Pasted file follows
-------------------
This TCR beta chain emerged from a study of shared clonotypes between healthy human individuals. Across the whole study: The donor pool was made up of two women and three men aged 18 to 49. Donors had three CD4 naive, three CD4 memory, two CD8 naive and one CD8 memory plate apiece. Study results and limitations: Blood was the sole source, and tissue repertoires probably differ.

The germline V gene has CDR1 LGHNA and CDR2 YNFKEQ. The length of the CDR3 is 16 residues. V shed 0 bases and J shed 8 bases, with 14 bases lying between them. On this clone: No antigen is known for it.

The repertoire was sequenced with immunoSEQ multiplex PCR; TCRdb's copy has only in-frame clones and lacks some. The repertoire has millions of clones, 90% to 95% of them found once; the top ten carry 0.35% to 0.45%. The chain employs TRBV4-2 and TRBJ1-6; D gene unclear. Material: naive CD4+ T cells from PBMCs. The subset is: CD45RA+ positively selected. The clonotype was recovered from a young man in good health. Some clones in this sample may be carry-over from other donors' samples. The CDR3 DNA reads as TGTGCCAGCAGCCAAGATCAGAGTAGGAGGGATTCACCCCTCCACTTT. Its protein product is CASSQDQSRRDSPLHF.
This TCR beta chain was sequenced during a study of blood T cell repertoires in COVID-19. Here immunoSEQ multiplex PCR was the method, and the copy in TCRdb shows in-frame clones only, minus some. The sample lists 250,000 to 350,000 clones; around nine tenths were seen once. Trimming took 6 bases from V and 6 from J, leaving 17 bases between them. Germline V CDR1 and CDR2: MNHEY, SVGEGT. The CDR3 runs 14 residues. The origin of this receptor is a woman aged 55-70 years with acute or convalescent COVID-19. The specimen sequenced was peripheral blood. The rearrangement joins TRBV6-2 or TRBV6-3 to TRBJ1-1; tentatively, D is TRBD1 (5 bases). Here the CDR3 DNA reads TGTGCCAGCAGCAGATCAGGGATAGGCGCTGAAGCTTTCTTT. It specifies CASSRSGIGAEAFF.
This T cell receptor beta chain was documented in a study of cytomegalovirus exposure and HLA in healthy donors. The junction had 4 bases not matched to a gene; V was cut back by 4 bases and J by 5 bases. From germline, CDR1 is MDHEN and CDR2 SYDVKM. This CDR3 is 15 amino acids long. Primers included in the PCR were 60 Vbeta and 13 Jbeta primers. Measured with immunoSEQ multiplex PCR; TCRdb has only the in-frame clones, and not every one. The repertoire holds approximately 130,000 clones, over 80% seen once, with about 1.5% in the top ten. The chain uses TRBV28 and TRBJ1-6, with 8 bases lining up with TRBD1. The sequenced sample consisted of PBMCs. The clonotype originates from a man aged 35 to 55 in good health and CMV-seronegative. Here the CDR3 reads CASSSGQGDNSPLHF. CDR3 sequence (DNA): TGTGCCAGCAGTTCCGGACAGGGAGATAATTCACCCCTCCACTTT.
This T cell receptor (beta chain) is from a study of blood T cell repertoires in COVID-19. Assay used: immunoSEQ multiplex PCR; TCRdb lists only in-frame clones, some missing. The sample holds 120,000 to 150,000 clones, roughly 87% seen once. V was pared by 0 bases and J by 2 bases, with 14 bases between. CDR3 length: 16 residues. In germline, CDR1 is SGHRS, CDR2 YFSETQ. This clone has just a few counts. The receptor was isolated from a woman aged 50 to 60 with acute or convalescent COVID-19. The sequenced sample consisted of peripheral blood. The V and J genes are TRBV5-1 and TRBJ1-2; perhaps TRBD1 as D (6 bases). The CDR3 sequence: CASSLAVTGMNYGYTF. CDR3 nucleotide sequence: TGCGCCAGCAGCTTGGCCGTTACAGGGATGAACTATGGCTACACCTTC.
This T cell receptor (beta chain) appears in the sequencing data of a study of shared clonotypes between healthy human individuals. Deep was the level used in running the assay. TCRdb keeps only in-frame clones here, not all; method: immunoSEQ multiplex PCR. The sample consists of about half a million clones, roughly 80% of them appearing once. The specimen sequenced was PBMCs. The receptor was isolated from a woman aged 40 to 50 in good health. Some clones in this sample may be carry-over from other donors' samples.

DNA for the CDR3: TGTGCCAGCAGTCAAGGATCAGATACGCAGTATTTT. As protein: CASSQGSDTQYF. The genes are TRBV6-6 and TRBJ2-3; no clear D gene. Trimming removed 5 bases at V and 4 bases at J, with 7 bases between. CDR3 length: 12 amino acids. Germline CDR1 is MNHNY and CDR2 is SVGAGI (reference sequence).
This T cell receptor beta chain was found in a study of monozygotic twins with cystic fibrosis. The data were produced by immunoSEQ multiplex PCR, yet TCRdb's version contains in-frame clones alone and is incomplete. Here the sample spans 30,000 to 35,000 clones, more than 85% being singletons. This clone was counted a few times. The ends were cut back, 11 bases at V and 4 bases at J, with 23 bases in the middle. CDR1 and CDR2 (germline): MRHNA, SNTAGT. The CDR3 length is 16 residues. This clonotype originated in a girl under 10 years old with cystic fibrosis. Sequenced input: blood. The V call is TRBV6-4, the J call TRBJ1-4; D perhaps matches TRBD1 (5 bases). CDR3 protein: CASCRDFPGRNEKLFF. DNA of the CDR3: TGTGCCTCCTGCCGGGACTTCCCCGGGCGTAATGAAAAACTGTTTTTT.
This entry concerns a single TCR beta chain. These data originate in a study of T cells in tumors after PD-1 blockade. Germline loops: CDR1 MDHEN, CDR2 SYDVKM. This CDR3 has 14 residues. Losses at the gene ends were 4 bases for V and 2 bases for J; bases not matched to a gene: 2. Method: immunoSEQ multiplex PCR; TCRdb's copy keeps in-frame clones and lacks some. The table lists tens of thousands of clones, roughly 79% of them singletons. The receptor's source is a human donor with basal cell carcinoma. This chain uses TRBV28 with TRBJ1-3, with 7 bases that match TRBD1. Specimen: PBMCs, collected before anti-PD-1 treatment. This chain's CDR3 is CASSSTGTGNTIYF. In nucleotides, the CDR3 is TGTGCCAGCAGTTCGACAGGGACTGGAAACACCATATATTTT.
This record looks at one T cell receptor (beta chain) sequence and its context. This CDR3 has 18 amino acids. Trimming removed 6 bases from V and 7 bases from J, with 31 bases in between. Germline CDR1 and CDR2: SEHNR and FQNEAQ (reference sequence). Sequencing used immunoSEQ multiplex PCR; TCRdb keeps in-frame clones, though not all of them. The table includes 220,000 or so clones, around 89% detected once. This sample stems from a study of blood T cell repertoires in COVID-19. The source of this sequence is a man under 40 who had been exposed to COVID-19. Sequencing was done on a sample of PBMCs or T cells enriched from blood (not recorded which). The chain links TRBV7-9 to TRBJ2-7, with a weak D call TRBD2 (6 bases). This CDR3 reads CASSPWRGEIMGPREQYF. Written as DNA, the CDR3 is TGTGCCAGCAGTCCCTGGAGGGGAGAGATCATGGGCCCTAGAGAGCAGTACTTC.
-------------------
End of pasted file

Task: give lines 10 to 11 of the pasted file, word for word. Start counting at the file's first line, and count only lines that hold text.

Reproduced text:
This entry concerns a single TCR beta chain. These data originate in a study of T cells in tumors after PD-1 blockade. Germline loops: CDR1 MDHEN, CDR2 SYDVKM. This CDR3 has 14 residues. Losses at the gene ends were 4 bases for V and 2 bases for J; bases not matched to a gene: 2. Method: immunoSEQ multiplex PCR; TCRdb's copy keeps in-frame clones and lacks some. The table lists tens of thousands of clones, roughly 79% of them singletons. The receptor's source is a human donor with basal cell carcinoma. This chain uses TRBV28 with TRBJ1-3, with 7 bases that match TRBD1. Specimen: PBMCs, collected before anti-PD-1 treatment. This chain's CDR3 is CASSSTGTGNTIYF. In nucleotides, the CDR3 is TGTGCCAGCAGTTCGACAGGGACTGGAAACACCATATATTTT.
This record looks at one T cell receptor (beta chain) sequence and its context. This CDR3 has 18 amino acids. Trimming removed 6 bases from V and 7 bases from J, with 31 bases in between. Germline CDR1 and CDR2: SEHNR and FQNEAQ (reference sequence). Sequencing used immunoSEQ multiplex PCR; TCRdb keeps in-frame clones, though not all of them. The table includes 220,000 or so clones, around 89% detected once. This sample stems from a study of blood T cell repertoires in COVID-19. The source of this sequence is a man under 40 who had been exposed to COVID-19. Sequencing was done on a sample of PBMCs or T cells enriched from blood (not recorded which). The chain links TRBV7-9 to TRBJ2-7, with a weak D call TRBD2 (6 bases). This CDR3 reads CASSPWRGEIMGPREQYF. Written as DNA, the CDR3 is TGTGCCAGCAGTCCCTGGAGGGGAGAGATCATGGGCCCTAGAGAGCAGTACTTC.